Therefore the local government, to insure continuance of such a practice, may want to plow the lot.

    Shopping malls wouldn't wouldn't want local cars in their lot during the week because they would take up spots their patrons might use.

    It's a win-win solution IMO.

    Rob
     
  12. targus

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    A careful reading of the linked article shows that it isn't for for free.

    "Stated in the MOU proposal is an agreement between the church and town stating that the town will plow the GCC parking lot, connected to the public library lot, on an as-needed-basis during winter months, in exchange for public use of the youth center space for non-sectarian purposes and town events, such as Old Home Day or a "stage" for parades."

    This is a contractural exchange of services for services - snow plowing in exchange for use of the facilities.

    I see no problem in this agreement.
     
  13. Jerome

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    Unfortunately, the church's pastor admitted in a letter to the editor that the facilities were open to such uses regardless of whether the lot was plowed or not.
    Doesn't that suggest that the "contractual exchange" is a sham?
     
    #13 Jerome, Feb 13, 2010
    Last edited by a moderator: Feb 13, 2010
  14. targus

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    No, not if the church has the right to make the facilities not available if they so choose absent the agreement.

    By entering into the agreement the city assured that the church could not change their mind.
     
  15. annsni

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    That's ridiculous. Around here (Long Island) all private property is done by private companies that are contracted to do the work. Our church landscaper did our church parking lot on Thursday/Friday. Each of us do our own homes (all the pastors) except the senior pastor who is in the parsonage - that is done by the landscapers since they're just across the street from the church. Some private contractors are hired by the village/town here to do the streets if it's needed though. Oh - and I found out there is a team of young men from our church who went out on Thursday morning early to do the driveways/walks of 8 of the elderly in our church for free. That made me smile.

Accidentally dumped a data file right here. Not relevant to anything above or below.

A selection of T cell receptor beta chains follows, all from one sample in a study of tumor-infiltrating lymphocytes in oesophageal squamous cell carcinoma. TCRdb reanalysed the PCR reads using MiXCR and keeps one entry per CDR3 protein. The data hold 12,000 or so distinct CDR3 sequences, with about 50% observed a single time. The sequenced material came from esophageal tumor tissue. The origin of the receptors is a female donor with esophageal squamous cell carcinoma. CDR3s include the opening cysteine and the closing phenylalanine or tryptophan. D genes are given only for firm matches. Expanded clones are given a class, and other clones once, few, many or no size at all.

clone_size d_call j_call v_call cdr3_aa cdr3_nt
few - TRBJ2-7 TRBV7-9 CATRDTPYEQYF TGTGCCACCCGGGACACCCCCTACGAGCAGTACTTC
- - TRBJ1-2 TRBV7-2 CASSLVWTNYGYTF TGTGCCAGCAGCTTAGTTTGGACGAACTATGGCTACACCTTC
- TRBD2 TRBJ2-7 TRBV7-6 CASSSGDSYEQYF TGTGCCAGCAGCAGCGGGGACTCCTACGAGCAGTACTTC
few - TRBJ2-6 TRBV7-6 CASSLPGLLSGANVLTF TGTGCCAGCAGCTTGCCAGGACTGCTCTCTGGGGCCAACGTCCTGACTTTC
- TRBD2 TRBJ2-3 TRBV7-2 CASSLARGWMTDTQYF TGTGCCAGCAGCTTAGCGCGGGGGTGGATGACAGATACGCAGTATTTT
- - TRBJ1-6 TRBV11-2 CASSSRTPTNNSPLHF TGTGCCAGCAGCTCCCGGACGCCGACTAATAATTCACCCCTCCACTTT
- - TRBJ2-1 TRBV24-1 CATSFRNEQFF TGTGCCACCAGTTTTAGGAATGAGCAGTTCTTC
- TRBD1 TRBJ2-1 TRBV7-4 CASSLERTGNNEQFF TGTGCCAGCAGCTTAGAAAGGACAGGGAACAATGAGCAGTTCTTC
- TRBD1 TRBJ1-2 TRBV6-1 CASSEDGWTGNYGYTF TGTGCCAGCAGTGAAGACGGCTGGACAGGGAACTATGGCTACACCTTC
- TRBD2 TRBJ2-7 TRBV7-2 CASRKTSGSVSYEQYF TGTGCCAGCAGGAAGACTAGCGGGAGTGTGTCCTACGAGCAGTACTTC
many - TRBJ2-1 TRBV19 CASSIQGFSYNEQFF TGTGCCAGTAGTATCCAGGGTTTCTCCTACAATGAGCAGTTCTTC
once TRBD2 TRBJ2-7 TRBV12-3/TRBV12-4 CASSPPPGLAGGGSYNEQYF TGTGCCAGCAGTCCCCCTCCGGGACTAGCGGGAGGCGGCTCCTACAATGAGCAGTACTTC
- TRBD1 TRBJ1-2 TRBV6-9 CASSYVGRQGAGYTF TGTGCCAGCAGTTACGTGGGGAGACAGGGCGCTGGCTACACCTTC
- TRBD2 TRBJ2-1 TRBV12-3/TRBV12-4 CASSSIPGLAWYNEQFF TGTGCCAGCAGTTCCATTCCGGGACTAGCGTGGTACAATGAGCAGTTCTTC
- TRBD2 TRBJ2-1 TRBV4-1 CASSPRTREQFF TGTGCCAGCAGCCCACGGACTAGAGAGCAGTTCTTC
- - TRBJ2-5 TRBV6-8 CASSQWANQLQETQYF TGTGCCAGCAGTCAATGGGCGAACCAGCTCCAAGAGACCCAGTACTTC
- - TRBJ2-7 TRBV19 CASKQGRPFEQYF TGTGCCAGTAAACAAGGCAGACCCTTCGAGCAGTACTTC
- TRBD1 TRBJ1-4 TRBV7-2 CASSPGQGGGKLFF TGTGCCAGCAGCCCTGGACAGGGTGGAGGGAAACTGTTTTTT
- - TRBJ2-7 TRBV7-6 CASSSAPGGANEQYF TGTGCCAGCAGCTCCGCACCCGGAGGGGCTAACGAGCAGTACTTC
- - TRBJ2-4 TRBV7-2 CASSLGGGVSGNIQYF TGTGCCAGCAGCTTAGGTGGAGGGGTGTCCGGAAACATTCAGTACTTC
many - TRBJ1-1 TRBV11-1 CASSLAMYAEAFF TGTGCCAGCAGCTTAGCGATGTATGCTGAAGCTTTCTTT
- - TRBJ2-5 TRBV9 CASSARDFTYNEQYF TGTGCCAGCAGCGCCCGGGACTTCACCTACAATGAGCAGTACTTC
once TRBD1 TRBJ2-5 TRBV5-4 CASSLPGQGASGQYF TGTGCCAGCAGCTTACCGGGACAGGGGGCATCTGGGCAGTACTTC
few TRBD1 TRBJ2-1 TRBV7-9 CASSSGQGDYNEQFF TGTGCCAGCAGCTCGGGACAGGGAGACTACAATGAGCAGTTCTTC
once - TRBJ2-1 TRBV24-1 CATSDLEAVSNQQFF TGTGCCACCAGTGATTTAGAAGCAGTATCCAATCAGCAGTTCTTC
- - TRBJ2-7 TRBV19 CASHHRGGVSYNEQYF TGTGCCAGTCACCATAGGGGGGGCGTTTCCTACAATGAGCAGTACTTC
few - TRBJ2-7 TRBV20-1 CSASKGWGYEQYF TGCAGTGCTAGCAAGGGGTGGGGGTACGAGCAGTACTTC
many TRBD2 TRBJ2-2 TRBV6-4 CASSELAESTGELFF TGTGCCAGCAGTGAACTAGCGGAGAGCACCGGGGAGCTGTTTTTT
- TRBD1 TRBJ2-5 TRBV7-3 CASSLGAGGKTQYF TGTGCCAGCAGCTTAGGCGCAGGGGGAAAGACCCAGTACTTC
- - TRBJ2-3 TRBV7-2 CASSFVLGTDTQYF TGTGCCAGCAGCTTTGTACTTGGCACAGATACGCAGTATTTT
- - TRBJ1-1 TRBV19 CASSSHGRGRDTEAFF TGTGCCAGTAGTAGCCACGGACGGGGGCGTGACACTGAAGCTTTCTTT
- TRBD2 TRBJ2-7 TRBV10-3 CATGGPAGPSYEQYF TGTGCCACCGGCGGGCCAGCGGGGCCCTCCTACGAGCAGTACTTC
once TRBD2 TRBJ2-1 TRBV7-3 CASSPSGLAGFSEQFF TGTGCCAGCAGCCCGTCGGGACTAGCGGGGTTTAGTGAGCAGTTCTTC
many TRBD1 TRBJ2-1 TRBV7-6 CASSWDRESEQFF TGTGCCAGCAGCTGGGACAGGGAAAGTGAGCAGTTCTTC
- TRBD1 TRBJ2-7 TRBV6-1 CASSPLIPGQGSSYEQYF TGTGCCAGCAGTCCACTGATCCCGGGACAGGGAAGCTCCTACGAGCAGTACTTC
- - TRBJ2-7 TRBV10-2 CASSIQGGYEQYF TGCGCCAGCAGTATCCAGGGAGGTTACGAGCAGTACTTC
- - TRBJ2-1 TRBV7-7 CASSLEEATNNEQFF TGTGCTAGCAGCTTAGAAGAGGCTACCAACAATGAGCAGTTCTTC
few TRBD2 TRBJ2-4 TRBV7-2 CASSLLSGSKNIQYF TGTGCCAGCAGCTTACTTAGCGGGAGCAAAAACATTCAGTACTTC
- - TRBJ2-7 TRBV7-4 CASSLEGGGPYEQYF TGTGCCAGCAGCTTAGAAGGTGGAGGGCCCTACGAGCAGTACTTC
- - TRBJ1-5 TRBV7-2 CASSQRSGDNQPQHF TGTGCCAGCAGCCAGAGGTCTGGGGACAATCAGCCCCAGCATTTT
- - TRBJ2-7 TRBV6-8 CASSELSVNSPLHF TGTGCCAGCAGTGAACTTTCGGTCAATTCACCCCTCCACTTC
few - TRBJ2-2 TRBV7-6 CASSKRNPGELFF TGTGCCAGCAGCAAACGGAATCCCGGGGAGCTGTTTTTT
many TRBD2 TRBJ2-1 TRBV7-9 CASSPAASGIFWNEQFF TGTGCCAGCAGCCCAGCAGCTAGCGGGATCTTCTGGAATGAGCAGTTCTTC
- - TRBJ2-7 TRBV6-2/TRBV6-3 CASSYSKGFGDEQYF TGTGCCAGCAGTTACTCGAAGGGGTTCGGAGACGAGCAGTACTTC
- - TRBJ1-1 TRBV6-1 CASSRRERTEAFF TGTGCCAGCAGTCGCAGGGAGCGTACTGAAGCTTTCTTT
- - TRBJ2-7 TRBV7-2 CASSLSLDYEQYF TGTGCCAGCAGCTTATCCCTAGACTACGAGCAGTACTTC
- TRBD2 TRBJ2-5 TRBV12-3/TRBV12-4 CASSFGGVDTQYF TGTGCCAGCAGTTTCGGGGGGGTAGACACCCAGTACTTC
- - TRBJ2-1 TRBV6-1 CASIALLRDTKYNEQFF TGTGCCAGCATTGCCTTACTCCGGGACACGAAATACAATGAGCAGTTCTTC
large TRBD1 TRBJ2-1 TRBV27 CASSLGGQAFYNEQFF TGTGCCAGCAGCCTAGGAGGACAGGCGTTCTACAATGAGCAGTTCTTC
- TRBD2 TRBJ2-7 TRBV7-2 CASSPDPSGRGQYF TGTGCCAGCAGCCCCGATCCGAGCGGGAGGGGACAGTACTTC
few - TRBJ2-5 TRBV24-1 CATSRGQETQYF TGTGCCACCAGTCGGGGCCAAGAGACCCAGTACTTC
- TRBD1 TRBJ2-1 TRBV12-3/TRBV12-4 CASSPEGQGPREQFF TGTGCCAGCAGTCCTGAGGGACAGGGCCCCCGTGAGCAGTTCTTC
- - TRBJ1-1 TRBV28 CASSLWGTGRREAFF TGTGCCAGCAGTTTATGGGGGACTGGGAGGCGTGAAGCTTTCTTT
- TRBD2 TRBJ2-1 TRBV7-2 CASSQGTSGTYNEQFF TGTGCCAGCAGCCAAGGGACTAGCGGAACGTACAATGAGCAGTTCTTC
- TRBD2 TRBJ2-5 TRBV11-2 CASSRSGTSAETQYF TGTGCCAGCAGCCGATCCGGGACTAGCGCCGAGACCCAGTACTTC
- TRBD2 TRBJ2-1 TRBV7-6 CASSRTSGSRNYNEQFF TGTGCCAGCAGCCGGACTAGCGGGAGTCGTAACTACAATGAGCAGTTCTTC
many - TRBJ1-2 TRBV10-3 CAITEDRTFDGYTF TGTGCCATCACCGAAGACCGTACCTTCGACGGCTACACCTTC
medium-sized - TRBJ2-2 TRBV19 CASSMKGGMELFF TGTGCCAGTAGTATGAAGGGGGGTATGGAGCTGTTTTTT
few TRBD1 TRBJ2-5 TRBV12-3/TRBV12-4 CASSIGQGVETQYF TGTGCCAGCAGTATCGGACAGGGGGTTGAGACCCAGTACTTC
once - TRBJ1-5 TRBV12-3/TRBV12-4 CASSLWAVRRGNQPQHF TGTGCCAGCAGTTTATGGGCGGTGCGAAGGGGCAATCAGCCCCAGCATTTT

16. Salty

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    What a great ministry for the church! :thumbs: :saint: :jesus:
     
  17. Hardsheller

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    Yes Finally - someone who sees through the Father's Eyes!!!!
     
  18. annsni

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    We have some great men in our church. Late in the evening of that storm, we got a phone call from the family life pastor asking if we wanted our driveway done with his snow blower. We told him we were fine - we'd do it the next morning and as I went to hang up the phone, I saw him at the end of our driveway in his truck! He had just come from doing a family's driveway who's dad is disabled and he figured since he was passing our neighborhood, he'd check to see if we needed help too.

    I gotta say, I LOVE this church and the people in it. What amazing servant's hearts.
     
  19. Salty

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    The OP was about a businessman being required to plow personal driveways.

    But it slightly got hijacked to churches making this a ministry (A hijack I fully approved)

    So, now that winter is upon us, will any of your churches make this a ministry?
     
  20. JohnDeereFan

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    Wow. I live on the Eastern Shore on the Delmarva Peninsula and I was in the same two blizzards they were in. I have no idea I could have had those guys plow our driveway for us. That would have been pretty sweet, particularly since the road that acts as our "driveway" is about two miles long.

    Where was I when all this was going on?